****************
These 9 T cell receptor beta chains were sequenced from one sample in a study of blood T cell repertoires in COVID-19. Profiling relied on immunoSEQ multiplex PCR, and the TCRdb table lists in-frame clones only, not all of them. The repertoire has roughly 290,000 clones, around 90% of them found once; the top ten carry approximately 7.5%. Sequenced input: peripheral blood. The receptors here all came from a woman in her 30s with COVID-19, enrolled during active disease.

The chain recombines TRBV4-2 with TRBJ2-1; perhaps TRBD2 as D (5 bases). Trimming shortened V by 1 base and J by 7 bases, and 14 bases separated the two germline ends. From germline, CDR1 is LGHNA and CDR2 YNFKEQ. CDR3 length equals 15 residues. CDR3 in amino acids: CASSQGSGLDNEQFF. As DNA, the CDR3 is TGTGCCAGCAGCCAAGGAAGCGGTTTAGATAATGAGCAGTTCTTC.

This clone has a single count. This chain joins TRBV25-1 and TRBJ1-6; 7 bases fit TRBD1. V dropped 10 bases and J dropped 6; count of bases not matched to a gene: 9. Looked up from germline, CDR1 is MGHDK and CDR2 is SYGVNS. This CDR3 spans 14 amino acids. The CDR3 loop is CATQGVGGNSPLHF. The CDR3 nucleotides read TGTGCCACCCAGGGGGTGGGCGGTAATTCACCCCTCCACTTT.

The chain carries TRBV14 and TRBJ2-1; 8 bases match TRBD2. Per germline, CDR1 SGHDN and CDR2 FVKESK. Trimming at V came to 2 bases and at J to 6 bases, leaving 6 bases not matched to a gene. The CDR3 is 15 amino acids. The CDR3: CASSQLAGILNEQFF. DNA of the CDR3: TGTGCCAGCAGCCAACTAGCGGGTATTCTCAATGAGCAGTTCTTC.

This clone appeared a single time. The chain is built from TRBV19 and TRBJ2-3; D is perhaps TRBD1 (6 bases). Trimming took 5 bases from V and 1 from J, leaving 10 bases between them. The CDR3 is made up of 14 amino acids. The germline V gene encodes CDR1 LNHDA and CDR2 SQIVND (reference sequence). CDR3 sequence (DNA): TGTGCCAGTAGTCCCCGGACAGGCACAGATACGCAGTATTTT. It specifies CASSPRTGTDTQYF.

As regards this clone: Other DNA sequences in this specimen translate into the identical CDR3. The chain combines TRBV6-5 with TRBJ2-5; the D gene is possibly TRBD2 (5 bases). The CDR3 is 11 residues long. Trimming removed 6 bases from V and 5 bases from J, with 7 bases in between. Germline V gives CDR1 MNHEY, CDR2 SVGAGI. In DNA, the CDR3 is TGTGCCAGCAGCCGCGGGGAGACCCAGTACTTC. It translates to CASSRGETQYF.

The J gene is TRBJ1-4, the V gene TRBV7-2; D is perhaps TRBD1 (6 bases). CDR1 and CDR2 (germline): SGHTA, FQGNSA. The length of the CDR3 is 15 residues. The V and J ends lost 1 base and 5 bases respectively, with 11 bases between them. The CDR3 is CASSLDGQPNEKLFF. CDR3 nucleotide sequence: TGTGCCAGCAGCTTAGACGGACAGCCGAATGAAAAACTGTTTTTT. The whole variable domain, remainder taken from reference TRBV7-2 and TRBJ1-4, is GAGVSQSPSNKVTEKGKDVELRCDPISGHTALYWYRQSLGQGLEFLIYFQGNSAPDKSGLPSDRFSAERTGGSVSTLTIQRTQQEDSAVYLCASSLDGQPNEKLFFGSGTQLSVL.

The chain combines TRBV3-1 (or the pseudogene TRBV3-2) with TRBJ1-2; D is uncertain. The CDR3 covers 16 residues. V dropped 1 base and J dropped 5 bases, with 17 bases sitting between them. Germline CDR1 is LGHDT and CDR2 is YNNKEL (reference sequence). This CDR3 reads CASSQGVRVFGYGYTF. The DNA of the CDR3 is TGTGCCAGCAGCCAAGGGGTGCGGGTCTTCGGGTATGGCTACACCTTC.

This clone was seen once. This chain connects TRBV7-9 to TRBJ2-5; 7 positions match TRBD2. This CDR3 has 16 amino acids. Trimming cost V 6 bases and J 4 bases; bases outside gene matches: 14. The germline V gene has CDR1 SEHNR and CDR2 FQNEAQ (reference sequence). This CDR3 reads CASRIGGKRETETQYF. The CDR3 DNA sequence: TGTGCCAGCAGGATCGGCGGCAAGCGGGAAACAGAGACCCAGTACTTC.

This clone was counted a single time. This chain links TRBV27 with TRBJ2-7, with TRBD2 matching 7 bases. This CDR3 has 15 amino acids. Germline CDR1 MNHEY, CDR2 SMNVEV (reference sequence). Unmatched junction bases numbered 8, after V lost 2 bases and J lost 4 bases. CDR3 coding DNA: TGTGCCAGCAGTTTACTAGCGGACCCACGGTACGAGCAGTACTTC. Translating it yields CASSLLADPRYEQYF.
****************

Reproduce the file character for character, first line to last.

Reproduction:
These 9 T cell receptor beta chains were sequenced from one sample in a study of blood T cell repertoires in COVID-19. Profiling relied on immunoSEQ multiplex PCR, and the TCRdb table lists in-frame clones only, not all of them. The repertoire has roughly 290,000 clones, around 90% of them found once; the top ten carry approximately 7.5%. Sequenced input: peripheral blood. The receptors here all came from a woman in her 30s with COVID-19, enrolled during active disease.

The chain recombines TRBV4-2 with TRBJ2-1; perhaps TRBD2 as D (5 bases). Trimming shortened V by 1 base and J by 7 bases, and 14 bases separated the two germline ends. From germline, CDR1 is LGHNA and CDR2 YNFKEQ. CDR3 length equals 15 residues. CDR3 in amino acids: CASSQGSGLDNEQFF. As DNA, the CDR3 is TGTGCCAGCAGCCAAGGAAGCGGTTTAGATAATGAGCAGTTCTTC.

This clone has a single count. This chain joins TRBV25-1 and TRBJ1-6; 7 bases fit TRBD1. V dropped 10 bases and J dropped 6; count of bases not matched to a gene: 9. Looked up from germline, CDR1 is MGHDK and CDR2 is SYGVNS. This CDR3 spans 14 amino acids. The CDR3 loop is CATQGVGGNSPLHF. The CDR3 nucleotides read TGTGCCACCCAGGGGGTGGGCGGTAATTCACCCCTCCACTTT.

The chain carries TRBV14 and TRBJ2-1; 8 bases match TRBD2. Per germline, CDR1 SGHDN and CDR2 FVKESK. Trimming at V came to 2 bases and at J to 6 bases, leaving 6 bases not matched to a gene. The CDR3 is 15 amino acids. The CDR3: CASSQLAGILNEQFF. DNA of the CDR3: TGTGCCAGCAGCCAACTAGCGGGTATTCTCAATGAGCAGTTCTTC.

This clone appeared a single time. The chain is built from TRBV19 and TRBJ2-3; D is perhaps TRBD1 (6 bases). Trimming took 5 bases from V and 1 from J, leaving 10 bases between them. The CDR3 is made up of 14 amino acids. The germline V gene encodes CDR1 LNHDA and CDR2 SQIVND (reference sequence). CDR3 sequence (DNA): TGTGCCAGTAGTCCCCGGACAGGCACAGATACGCAGTATTTT. It specifies CASSPRTGTDTQYF.

As regards this clone: Other DNA sequences in this specimen translate into the identical CDR3. The chain combines TRBV6-5 with TRBJ2-5; the D gene is possibly TRBD2 (5 bases). The CDR3 is 11 residues long. Trimming removed 6 bases from V and 5 bases from J, with 7 bases in between. Germline V gives CDR1 MNHEY, CDR2 SVGAGI. In DNA, the CDR3 is TGTGCCAGCAGCCGCGGGGAGACCCAGTACTTC. It translates to CASSRGETQYF.

The J gene is TRBJ1-4, the V gene TRBV7-2; D is perhaps TRBD1 (6 bases). CDR1 and CDR2 (germline): SGHTA, FQGNSA. The length of the CDR3 is 15 residues. The V and J ends lost 1 base and 5 bases respectively, with 11 bases between them. The CDR3 is CASSLDGQPNEKLFF. CDR3 nucleotide sequence: TGTGCCAGCAGCTTAGACGGACAGCCGAATGAAAAACTGTTTTTT. The whole variable domain, remainder taken from reference TRBV7-2 and TRBJ1-4, is GAGVSQSPSNKVTEKGKDVELRCDPISGHTALYWYRQSLGQGLEFLIYFQGNSAPDKSGLPSDRFSAERTGGSVSTLTIQRTQQEDSAVYLCASSLDGQPNEKLFFGSGTQLSVL.

The chain combines TRBV3-1 (or the pseudogene TRBV3-2) with TRBJ1-2; D is uncertain. The CDR3 covers 16 residues. V dropped 1 base and J dropped 5 bases, with 17 bases sitting between them. Germline CDR1 is LGHDT and CDR2 is YNNKEL (reference sequence). This CDR3 reads CASSQGVRVFGYGYTF. The DNA of the CDR3 is TGTGCCAGCAGCCAAGGGGTGCGGGTCTTCGGGTATGGCTACACCTTC.

This clone was seen once. This chain connects TRBV7-9 to TRBJ2-5; 7 positions match TRBD2. This CDR3 has 16 amino acids. Trimming cost V 6 bases and J 4 bases; bases outside gene matches: 14. The germline V gene has CDR1 SEHNR and CDR2 FQNEAQ (reference sequence). This CDR3 reads CASRIGGKRETETQYF. The CDR3 DNA sequence: TGTGCCAGCAGGATCGGCGGCAAGCGGGAAACAGAGACCCAGTACTTC.

This clone was counted a single time. This chain links TRBV27 with TRBJ2-7, with TRBD2 matching 7 bases. This CDR3 has 15 amino acids. Germline CDR1 MNHEY, CDR2 SMNVEV (reference sequence). Unmatched junction bases numbered 8, after V lost 2 bases and J lost 4 bases. CDR3 coding DNA: TGTGCCAGCAGTTTACTAGCGGACCCACGGTACGAGCAGTACTTC. Translating it yields CASSLLADPRYEQYF.